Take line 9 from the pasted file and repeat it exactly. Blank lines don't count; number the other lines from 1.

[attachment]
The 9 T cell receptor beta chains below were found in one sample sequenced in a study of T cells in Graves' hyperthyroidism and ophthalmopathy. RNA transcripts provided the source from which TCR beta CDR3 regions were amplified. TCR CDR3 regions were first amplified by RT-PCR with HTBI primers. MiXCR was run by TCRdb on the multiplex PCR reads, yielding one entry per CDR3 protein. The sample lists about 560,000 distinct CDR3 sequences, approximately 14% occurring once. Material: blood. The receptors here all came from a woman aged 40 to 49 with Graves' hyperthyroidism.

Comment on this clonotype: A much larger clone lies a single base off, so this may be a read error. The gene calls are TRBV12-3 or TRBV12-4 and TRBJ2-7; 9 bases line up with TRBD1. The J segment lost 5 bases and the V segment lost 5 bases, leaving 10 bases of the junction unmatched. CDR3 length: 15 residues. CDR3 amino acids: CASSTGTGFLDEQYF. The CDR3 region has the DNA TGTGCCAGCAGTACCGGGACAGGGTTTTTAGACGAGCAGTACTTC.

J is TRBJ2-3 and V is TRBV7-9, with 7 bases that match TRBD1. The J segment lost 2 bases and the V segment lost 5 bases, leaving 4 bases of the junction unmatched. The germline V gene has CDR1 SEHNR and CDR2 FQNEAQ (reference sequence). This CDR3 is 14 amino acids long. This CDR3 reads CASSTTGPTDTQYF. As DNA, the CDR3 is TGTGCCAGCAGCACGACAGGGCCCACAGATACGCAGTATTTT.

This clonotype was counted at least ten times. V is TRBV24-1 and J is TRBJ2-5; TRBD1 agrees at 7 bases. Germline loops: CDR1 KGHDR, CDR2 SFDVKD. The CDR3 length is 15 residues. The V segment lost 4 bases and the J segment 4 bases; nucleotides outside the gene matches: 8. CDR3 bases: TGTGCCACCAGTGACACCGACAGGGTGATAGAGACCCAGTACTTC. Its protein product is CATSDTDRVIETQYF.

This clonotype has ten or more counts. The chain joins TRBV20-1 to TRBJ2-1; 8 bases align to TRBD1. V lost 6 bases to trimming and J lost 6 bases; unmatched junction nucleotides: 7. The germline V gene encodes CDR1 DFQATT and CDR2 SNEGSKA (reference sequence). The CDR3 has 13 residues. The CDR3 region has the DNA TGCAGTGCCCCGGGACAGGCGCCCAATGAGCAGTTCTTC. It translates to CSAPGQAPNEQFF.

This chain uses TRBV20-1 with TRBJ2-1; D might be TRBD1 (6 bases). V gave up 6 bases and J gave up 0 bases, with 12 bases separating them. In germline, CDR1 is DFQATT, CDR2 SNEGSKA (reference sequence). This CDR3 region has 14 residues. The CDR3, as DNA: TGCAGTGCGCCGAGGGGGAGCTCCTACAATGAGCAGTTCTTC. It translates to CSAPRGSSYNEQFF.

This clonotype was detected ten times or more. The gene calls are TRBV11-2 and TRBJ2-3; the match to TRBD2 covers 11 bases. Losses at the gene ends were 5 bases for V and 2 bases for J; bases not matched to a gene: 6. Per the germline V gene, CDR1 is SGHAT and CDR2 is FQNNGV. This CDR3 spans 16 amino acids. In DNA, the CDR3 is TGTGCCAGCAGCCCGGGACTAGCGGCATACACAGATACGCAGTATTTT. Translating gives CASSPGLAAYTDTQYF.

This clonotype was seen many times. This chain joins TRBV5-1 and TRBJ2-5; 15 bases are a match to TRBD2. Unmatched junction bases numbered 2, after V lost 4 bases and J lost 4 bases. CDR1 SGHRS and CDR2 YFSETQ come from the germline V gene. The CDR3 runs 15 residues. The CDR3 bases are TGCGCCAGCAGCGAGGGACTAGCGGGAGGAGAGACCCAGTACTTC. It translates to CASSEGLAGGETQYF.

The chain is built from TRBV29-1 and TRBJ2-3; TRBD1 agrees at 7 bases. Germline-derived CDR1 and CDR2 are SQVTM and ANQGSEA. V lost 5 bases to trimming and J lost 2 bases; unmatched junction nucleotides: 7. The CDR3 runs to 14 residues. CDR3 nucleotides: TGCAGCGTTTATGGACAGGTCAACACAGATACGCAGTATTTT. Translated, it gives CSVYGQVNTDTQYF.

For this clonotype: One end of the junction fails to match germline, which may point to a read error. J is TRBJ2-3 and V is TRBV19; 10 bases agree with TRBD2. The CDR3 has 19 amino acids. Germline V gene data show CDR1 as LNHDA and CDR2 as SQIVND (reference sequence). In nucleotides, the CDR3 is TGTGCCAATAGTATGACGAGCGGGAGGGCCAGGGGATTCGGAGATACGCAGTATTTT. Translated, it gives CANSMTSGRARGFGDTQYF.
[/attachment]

The chain is built from TRBV29-1 and TRBJ2-3; TRBD1 agrees at 7 bases. Germline-derived CDR1 and CDR2 are SQVTM and ANQGSEA. V lost 5 bases to trimming and J lost 2 bases; unmatched junction nucleotides: 7. The CDR3 runs to 14 residues. CDR3 nucleotides: TGCAGCGTTTATGGACAGGTCAACACAGATACGCAGTATTTT. Translated, it gives CSVYGQVNTDTQYF.